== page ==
The Psychotronic Book Club: Adventures in getting older teens to read (horror)

The Psychotronic Book Club: 

Adventures in getting older teens to read (horror)

I have been a school librarian for nearly thirty years, working in three very different schools and over that period have run many successful (with a few misfires along the way) book clubs. By far the most rewarding is the Psychotronic Book Club, which I have coordinated since around 2008 and is aimed at older teens, aged roughly 14+ to 18. I originally borrowed the term ‘Psychotronic’ from Michael Weldon’s wonderful cult Encyclopedia of Film (1989) guide and instead of looking at weird films, we read cult books, which encompasses horror, science fiction, fantasy, ultimately anything edgy which has lots to chew over and discuss. We have been known to read novels quite literally a few weeks off the press and balance this with a smattering of modern and older classics, with the most important factor being whatever we read must lead (love or hate it) to a good argument, discussion or lively disagreement. 

This type of book club turns teenagers into lifelong readers, I have kept in touch with many of my former members and was particularly touched when I bumped into an old familiar face at a Scott Sigler event in London a few years ago! I love hearing from alumni of the club, often looking for new reading tips or suggestions, and having chats about what they are currently reading. The last five years have been a particularly rewarding period for Psychotronic, which survived Covid, moved temporarily online for over a year and was severely impacted by the ‘bubble’ education system when only one year group could attend the club because of social distancing rules. But we survived. 

Strangely, over these last five years Psychotronic has morphed from a cult fiction group into a ‘horror’ book club, this was not a deliberate decision, rather it was dictated by the five most loyal attendees. As I write this Maddie, Freya, Emily, Esme, and Lucy are sitting their A-Level exams and sadly their time in the Psychotronic Book Club is over. I will miss them all, as they have rarely missed a discussion in five years and have been the ever steady backbone of the club. As they all loved horror, I was delighted to live and breathe the genre with the books we chose to read. Back in the early days of 2008, the first two novels studied were JG Ballard’s The Drowned World and Philip K Dick’s Do Androids Dream of Electric Sheep? And so now that my trusty horror freaks have left, perhaps it is time for the club to read more science fiction or non-horror fiction? We shall see.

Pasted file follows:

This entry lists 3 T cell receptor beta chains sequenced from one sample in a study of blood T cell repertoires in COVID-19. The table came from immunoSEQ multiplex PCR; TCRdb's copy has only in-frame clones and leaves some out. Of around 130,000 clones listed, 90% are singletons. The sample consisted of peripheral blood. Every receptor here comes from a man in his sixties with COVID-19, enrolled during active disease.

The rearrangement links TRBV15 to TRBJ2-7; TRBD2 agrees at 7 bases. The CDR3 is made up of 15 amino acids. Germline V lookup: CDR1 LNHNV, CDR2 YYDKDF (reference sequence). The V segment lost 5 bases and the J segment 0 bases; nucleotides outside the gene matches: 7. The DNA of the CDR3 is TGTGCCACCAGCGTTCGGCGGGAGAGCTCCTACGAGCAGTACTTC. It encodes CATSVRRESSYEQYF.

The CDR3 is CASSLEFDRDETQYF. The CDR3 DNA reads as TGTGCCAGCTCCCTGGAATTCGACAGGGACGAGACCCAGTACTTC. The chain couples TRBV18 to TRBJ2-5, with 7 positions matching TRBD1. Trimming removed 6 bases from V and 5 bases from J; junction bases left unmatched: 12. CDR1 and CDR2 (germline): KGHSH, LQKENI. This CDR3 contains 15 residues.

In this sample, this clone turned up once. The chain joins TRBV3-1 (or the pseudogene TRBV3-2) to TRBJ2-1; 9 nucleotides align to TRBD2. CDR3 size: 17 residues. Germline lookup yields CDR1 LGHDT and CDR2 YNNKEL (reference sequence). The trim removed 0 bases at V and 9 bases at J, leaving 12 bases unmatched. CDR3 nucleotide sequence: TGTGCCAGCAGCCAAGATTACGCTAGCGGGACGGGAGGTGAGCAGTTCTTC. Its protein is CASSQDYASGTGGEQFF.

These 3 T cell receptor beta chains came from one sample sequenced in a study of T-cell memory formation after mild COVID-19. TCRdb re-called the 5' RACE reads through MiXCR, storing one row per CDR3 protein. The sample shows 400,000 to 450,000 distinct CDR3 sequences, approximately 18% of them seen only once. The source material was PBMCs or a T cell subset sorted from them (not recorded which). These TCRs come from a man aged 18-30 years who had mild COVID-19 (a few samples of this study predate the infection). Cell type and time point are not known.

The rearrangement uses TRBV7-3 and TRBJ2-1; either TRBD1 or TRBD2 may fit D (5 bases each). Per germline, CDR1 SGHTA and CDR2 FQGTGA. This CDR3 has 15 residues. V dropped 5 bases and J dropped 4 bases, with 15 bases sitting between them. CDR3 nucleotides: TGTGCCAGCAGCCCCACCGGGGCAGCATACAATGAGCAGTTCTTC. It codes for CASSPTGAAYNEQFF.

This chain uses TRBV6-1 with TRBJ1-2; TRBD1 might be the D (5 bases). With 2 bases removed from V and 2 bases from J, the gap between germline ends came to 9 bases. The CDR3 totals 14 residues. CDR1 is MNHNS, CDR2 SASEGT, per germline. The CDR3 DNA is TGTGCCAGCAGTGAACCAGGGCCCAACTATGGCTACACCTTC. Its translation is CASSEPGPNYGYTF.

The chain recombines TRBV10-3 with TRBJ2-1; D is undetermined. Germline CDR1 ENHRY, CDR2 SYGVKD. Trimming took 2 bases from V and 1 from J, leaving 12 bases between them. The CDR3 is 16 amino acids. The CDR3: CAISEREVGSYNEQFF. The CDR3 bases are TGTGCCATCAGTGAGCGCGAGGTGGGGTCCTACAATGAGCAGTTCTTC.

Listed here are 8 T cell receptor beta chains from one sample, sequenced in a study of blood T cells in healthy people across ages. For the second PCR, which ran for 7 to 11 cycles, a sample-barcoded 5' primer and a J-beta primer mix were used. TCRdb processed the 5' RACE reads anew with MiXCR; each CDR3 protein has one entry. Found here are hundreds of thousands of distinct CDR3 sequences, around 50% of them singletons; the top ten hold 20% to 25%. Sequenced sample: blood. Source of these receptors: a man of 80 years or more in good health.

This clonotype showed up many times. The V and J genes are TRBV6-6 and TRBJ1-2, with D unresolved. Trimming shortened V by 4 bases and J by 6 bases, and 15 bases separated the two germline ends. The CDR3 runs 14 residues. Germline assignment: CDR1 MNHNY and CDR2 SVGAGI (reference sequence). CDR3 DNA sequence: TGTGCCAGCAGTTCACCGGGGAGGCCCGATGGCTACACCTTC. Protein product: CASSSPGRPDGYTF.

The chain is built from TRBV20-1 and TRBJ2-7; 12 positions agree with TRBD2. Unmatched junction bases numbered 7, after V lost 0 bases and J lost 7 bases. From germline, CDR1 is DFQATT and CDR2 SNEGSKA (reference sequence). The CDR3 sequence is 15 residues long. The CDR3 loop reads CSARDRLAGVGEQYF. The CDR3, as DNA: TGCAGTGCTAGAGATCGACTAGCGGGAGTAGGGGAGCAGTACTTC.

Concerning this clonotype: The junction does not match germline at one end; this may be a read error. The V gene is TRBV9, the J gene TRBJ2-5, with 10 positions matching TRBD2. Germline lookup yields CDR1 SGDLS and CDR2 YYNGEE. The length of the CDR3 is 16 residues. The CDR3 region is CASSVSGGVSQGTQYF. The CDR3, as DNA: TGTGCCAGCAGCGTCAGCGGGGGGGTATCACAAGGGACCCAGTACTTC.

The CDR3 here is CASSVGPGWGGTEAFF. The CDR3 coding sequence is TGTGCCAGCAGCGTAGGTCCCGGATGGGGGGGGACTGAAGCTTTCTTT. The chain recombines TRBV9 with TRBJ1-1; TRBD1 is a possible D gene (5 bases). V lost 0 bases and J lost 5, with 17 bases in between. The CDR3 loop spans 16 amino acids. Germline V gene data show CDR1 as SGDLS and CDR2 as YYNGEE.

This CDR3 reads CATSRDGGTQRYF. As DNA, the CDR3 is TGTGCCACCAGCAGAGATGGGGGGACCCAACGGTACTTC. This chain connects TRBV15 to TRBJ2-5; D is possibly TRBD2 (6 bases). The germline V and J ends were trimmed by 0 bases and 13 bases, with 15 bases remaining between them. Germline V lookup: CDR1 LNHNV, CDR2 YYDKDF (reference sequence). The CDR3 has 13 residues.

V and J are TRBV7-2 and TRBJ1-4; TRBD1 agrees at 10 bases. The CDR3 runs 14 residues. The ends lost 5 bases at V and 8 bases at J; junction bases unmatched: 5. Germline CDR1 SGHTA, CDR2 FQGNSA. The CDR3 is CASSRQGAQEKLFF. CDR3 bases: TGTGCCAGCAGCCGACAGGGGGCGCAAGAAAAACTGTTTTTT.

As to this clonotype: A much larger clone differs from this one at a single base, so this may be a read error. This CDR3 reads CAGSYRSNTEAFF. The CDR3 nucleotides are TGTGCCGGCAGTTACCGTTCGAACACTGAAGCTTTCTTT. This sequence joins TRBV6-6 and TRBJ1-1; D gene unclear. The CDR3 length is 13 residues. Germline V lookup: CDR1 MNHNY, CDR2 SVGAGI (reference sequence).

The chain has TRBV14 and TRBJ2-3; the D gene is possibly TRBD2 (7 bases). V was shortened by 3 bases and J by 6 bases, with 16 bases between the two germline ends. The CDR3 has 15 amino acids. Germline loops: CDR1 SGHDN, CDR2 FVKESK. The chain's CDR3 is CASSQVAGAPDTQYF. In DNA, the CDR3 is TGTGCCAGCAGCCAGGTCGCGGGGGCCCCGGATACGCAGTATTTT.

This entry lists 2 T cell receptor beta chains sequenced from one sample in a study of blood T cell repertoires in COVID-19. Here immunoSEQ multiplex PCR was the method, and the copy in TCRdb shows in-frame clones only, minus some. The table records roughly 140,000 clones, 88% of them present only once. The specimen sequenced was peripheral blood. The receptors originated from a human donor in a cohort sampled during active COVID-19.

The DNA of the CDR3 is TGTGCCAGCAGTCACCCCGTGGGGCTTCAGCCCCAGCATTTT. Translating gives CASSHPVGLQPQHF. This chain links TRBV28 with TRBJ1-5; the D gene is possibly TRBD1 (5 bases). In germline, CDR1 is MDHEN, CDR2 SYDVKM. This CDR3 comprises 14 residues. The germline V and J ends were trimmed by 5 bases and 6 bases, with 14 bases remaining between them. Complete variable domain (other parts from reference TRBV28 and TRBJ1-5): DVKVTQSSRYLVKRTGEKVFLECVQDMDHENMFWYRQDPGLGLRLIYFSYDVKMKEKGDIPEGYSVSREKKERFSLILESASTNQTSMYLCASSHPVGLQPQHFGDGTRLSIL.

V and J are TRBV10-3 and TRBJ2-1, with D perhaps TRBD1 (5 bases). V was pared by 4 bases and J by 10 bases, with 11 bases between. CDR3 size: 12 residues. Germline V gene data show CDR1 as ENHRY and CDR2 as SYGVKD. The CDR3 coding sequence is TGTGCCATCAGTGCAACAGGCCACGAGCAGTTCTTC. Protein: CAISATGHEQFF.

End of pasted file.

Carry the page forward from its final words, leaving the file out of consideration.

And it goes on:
All five girls are heading to top universities, none of them have studied A-Level English, and are great examples in illustrating how reading for pleasure is fantastic for relaxation and taking a break from the more ‘serious’ business of studying for A-Levels. In fact, on the occasion we did read slightly more ‘academic’ title, such as Margaret Atwood’s The Handmaid’s Tale I faced cries of “overrated” and “can we do another horror novel please?” I was always very happy to oblige. 

Throughout the Covid lockdowns and beyond we kept ourselves busy by a steady diet of unrelentingly bleak fiction and in our recent final meeting went out with a bang, in which we discussed Paul Tremblay’s superb A Head Full of Ghosts which everybody enjoyed as there was so much to unpack and argue over. In this final meeting, each of the girls also produced a mini list of their favourite Psychotronic choices from the last five years. Here are their individual selections and rough age guides:


EMILY The Psychotronic Book Club

Iain Banks – The Wasp Factory (14+)

Adam Nevill – Last Days (Year 14+)

Alison Rumfitt – Tell Me I’m Worthless (16+)


Iain Banks – The Wasp Factory (14+)

Gabriel Bergmoser – The Hunted (14+)

AM Shine – The Watchers (14+)

Esme The Psychotronic Book Club


The Psychotronic Book Club  FREYA

Jonathan Buckley AKA Andrew Michael Hurley – Starve Acre (14+)

James R Gapinski – Edge of the Known Bus Line (14+)